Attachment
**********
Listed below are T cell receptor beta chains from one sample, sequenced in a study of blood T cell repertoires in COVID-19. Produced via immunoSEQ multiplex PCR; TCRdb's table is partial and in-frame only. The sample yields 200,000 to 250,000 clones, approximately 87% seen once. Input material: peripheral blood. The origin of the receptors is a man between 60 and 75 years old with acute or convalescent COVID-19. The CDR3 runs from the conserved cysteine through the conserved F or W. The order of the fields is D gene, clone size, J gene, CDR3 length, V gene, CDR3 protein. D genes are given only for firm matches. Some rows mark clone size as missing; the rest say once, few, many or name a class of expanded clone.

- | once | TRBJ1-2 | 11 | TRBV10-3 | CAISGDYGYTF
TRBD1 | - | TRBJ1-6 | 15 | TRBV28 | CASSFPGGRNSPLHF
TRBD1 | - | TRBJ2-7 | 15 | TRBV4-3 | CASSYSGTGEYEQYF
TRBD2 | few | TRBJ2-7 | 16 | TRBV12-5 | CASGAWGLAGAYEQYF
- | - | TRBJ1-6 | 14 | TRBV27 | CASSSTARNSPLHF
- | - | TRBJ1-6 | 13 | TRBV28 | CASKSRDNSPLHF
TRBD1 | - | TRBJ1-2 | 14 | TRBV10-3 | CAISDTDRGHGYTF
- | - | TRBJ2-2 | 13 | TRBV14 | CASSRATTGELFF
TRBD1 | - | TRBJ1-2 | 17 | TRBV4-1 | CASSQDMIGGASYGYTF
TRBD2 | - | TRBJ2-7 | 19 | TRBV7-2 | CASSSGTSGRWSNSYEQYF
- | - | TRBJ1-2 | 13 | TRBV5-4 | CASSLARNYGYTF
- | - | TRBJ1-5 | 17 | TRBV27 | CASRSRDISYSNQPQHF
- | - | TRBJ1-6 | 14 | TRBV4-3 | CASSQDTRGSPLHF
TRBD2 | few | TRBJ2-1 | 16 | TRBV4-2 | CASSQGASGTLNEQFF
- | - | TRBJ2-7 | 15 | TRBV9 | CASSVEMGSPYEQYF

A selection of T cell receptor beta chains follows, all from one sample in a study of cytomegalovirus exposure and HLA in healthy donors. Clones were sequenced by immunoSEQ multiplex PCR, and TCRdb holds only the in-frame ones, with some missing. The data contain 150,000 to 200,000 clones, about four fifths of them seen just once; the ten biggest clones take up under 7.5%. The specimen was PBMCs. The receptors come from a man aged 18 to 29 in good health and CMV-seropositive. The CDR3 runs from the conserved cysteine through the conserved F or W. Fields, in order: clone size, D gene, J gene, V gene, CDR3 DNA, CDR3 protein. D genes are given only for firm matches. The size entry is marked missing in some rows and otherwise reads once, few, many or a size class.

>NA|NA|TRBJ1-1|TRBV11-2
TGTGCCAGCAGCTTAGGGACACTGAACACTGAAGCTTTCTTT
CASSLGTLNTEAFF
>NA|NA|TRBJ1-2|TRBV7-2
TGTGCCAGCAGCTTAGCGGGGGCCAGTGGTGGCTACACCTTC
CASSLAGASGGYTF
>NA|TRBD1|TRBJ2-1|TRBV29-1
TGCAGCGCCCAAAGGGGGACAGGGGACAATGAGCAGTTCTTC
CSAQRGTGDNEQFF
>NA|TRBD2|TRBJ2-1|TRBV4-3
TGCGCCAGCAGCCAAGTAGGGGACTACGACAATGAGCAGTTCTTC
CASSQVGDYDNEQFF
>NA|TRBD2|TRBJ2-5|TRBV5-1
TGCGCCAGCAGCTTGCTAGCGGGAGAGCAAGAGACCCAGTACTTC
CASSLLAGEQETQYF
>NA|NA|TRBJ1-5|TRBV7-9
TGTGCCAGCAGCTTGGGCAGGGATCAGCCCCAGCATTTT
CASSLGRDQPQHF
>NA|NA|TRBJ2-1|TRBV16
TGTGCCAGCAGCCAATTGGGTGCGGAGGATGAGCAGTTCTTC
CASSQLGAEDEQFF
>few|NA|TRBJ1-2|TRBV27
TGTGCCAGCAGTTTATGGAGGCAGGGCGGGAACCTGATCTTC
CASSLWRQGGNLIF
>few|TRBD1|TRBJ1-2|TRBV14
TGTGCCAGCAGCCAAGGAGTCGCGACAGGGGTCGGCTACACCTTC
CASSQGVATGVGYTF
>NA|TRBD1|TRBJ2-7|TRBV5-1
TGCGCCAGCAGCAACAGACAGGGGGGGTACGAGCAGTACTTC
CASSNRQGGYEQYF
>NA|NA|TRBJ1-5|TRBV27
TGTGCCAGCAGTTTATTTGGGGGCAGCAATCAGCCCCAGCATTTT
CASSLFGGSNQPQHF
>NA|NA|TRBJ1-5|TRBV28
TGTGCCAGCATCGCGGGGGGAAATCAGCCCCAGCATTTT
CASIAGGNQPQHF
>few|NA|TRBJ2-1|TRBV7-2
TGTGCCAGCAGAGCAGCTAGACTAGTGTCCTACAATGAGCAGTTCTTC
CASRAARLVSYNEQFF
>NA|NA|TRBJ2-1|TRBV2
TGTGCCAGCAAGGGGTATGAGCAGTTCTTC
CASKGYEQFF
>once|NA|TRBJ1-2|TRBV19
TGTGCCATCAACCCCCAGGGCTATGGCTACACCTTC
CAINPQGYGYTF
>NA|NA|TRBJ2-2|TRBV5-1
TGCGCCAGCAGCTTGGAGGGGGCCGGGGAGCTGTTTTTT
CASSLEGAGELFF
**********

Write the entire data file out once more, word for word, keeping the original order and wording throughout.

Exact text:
Listed below are T cell receptor beta chains from one sample, sequenced in a study of blood T cell repertoires in COVID-19. Produced via immunoSEQ multiplex PCR; TCRdb's table is partial and in-frame only. The sample yields 200,000 to 250,000 clones, approximately 87% seen once. Input material: peripheral blood. The origin of the receptors is a man between 60 and 75 years old with acute or convalescent COVID-19. The CDR3 runs from the conserved cysteine through the conserved F or W. The order of the fields is D gene, clone size, J gene, CDR3 length, V gene, CDR3 protein. D genes are given only for firm matches. Some rows mark clone size as missing; the rest say once, few, many or name a class of expanded clone.

- | once | TRBJ1-2 | 11 | TRBV10-3 | CAISGDYGYTF
TRBD1 | - | TRBJ1-6 | 15 | TRBV28 | CASSFPGGRNSPLHF
TRBD1 | - | TRBJ2-7 | 15 | TRBV4-3 | CASSYSGTGEYEQYF
TRBD2 | few | TRBJ2-7 | 16 | TRBV12-5 | CASGAWGLAGAYEQYF
- | - | TRBJ1-6 | 14 | TRBV27 | CASSSTARNSPLHF
- | - | TRBJ1-6 | 13 | TRBV28 | CASKSRDNSPLHF
TRBD1 | - | TRBJ1-2 | 14 | TRBV10-3 | CAISDTDRGHGYTF
- | - | TRBJ2-2 | 13 | TRBV14 | CASSRATTGELFF
TRBD1 | - | TRBJ1-2 | 17 | TRBV4-1 | CASSQDMIGGASYGYTF
TRBD2 | - | TRBJ2-7 | 19 | TRBV7-2 | CASSSGTSGRWSNSYEQYF
- | - | TRBJ1-2 | 13 | TRBV5-4 | CASSLARNYGYTF
- | - | TRBJ1-5 | 17 | TRBV27 | CASRSRDISYSNQPQHF
- | - | TRBJ1-6 | 14 | TRBV4-3 | CASSQDTRGSPLHF
TRBD2 | few | TRBJ2-1 | 16 | TRBV4-2 | CASSQGASGTLNEQFF
- | - | TRBJ2-7 | 15 | TRBV9 | CASSVEMGSPYEQYF

A selection of T cell receptor beta chains follows, all from one sample in a study of cytomegalovirus exposure and HLA in healthy donors. Clones were sequenced by immunoSEQ multiplex PCR, and TCRdb holds only the in-frame ones, with some missing. The data contain 150,000 to 200,000 clones, about four fifths of them seen just once; the ten biggest clones take up under 7.5%. The specimen was PBMCs. The receptors come from a man aged 18 to 29 in good health and CMV-seropositive. The CDR3 runs from the conserved cysteine through the conserved F or W. Fields, in order: clone size, D gene, J gene, V gene, CDR3 DNA, CDR3 protein. D genes are given only for firm matches. The size entry is marked missing in some rows and otherwise reads once, few, many or a size class.

>NA|NA|TRBJ1-1|TRBV11-2
TGTGCCAGCAGCTTAGGGACACTGAACACTGAAGCTTTCTTT
CASSLGTLNTEAFF
>NA|NA|TRBJ1-2|TRBV7-2
TGTGCCAGCAGCTTAGCGGGGGCCAGTGGTGGCTACACCTTC
CASSLAGASGGYTF
>NA|TRBD1|TRBJ2-1|TRBV29-1
TGCAGCGCCCAAAGGGGGACAGGGGACAATGAGCAGTTCTTC
CSAQRGTGDNEQFF
>NA|TRBD2|TRBJ2-1|TRBV4-3
TGCGCCAGCAGCCAAGTAGGGGACTACGACAATGAGCAGTTCTTC
CASSQVGDYDNEQFF
>NA|TRBD2|TRBJ2-5|TRBV5-1
TGCGCCAGCAGCTTGCTAGCGGGAGAGCAAGAGACCCAGTACTTC
CASSLLAGEQETQYF
>NA|NA|TRBJ1-5|TRBV7-9
TGTGCCAGCAGCTTGGGCAGGGATCAGCCCCAGCATTTT
CASSLGRDQPQHF
>NA|NA|TRBJ2-1|TRBV16
TGTGCCAGCAGCCAATTGGGTGCGGAGGATGAGCAGTTCTTC
CASSQLGAEDEQFF
>few|NA|TRBJ1-2|TRBV27
TGTGCCAGCAGTTTATGGAGGCAGGGCGGGAACCTGATCTTC
CASSLWRQGGNLIF
>few|TRBD1|TRBJ1-2|TRBV14
TGTGCCAGCAGCCAAGGAGTCGCGACAGGGGTCGGCTACACCTTC
CASSQGVATGVGYTF
>NA|TRBD1|TRBJ2-7|TRBV5-1
TGCGCCAGCAGCAACAGACAGGGGGGGTACGAGCAGTACTTC
CASSNRQGGYEQYF
>NA|NA|TRBJ1-5|TRBV27
TGTGCCAGCAGTTTATTTGGGGGCAGCAATCAGCCCCAGCATTTT
CASSLFGGSNQPQHF
>NA|NA|TRBJ1-5|TRBV28
TGTGCCAGCATCGCGGGGGGAAATCAGCCCCAGCATTTT
CASIAGGNQPQHF
>few|NA|TRBJ2-1|TRBV7-2
TGTGCCAGCAGAGCAGCTAGACTAGTGTCCTACAATGAGCAGTTCTTC
CASRAARLVSYNEQFF
>NA|NA|TRBJ2-1|TRBV2
TGTGCCAGCAAGGGGTATGAGCAGTTCTTC
CASKGYEQFF
>once|NA|TRBJ1-2|TRBV19
TGTGCCATCAACCCCCAGGGCTATGGCTACACCTTC
CAINPQGYGYTF
>NA|NA|TRBJ2-2|TRBV5-1
TGCGCCAGCAGCTTGGAGGGGGCCGGGGAGCTGTTTTTT
CASSLEGAGELFF